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‘Tis the End of Our Calendar

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Hungarian writer László Krasznahorkai (photo by Thomas Andematten)

Last Wednesday, the Poetry and Literature Center hosted its final program of the 2011/2012 year: a reading with Hungarian novelist László Krasznahorkai. Like many of our readings this past year, this one was co-sponsored by another division in the Library and featured a moderated discussion run by an LC expert—in this case, our co-sponsor was the European Division and our expert moderator was Kenneth Nyirady, the Library’s reference specialist for Hungary. Ken had a strong connection to the author long before our event: in A World of Books: International Perspectives, 2001, a pamphlet put out by the Library’s International Collections, Ken wrote on Krasznahorkai’s book The Melancholy of Resistance. Our June 13th reading focused on Krasznahorkai’s Satantango, the newest of his books to be published in English, and his American editor Barbara Epler was there to celebrate with us.

This event, like so many of the past year, was downright amazing. The lead-off discussion between Krasznahorkai and Ken Nyirady worked as perfectly as any I’ve seen, and it offered equal parts charm and insight. Ken clearly knew his stuff—after all, in addition to his review of The Melancholy of Resistance he had read Satantango twice the week before! After the discussion, the author read a passage from the new novel—a bleak but moving example of his fictional works, which The New York Times described as “haunting, pleasantly weird and, ultimately, bigger than the worlds they inhabit.” He read first in English then in Hungarian, and even though I didn’t understand the latter language I could hear the rhythms in the passage stretch out (Krasznahorkai said in the discussion that, in contrast to the clipped style of most Hungarian literature, he writes with an expansive syntax that comes closer to thought). Afterwards there was a great buzz in the room, and many in the large audience stayed around to buy a book and talk to the author.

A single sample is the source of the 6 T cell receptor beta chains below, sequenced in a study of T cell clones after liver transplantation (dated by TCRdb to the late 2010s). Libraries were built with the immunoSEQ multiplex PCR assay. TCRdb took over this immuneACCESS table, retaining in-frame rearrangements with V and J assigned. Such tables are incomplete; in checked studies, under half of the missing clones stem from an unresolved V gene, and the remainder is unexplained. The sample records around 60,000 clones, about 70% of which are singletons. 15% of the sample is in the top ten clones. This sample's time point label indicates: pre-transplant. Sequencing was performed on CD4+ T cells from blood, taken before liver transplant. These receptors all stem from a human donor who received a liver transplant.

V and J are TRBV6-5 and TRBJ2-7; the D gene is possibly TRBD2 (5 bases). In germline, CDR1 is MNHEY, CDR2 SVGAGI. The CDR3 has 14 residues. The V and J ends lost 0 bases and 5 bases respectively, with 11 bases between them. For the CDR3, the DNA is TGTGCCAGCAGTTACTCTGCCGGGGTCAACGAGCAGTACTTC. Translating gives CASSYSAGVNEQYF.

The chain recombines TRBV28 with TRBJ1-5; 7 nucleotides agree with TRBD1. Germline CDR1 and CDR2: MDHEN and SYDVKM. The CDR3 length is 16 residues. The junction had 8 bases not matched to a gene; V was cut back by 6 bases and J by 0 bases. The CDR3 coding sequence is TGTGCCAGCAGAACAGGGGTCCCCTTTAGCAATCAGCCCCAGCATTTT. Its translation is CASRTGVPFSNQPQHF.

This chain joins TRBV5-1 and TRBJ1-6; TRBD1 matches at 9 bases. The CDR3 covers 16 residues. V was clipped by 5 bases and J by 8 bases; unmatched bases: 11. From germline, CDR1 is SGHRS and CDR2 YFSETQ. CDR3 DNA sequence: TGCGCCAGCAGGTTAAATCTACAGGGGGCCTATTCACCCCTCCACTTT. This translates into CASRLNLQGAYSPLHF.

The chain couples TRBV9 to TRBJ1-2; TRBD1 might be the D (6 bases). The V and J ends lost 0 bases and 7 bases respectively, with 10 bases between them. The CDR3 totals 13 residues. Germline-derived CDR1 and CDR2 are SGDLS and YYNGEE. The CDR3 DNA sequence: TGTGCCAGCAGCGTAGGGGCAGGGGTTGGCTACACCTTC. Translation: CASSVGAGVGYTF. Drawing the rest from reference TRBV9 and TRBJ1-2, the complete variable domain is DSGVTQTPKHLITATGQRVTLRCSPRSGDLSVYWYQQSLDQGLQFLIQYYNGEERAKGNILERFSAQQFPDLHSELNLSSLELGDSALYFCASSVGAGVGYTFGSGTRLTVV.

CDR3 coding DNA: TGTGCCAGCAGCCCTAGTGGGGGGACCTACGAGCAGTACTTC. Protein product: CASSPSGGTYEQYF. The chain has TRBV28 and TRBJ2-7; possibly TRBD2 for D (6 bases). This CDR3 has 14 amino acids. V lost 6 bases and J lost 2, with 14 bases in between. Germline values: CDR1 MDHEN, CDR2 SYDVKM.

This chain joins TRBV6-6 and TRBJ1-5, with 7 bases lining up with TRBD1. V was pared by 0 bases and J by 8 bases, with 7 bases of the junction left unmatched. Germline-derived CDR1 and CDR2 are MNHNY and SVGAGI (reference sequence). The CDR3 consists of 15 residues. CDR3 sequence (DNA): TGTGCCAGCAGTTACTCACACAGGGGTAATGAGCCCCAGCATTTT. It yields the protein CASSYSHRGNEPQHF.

When I think of what the Poetry and Literature Center can do for the Library and for the country, I think of this event and many others as well. Our “Literary Birthdays” and “Conversations with African Poets & Writers” series, our “Books and Beyond” celebration of the essay collection The Other Latin@, and our two events at FEDLINK libraries—“Pizza and Poetry” at the Andrews Air Force Base Library and “Poetry and the Stars” at the U. S. Naval Observatory Library—have all shown how broad our programming can be. Each of these events reminded me why I believe poems and stories can challenge and change us in ways no other art form can, and how important public readings and conversations are in making such experiences happen. I look forward to our next year and to the new literary voices we can celebrate together. If you are not already signed on to our GovDelivery/RSS feeds I urge you to do so! If you can’t make it to one of our events but would love to see it, know that you can watch a webcast of almost everything in our yearly calendar.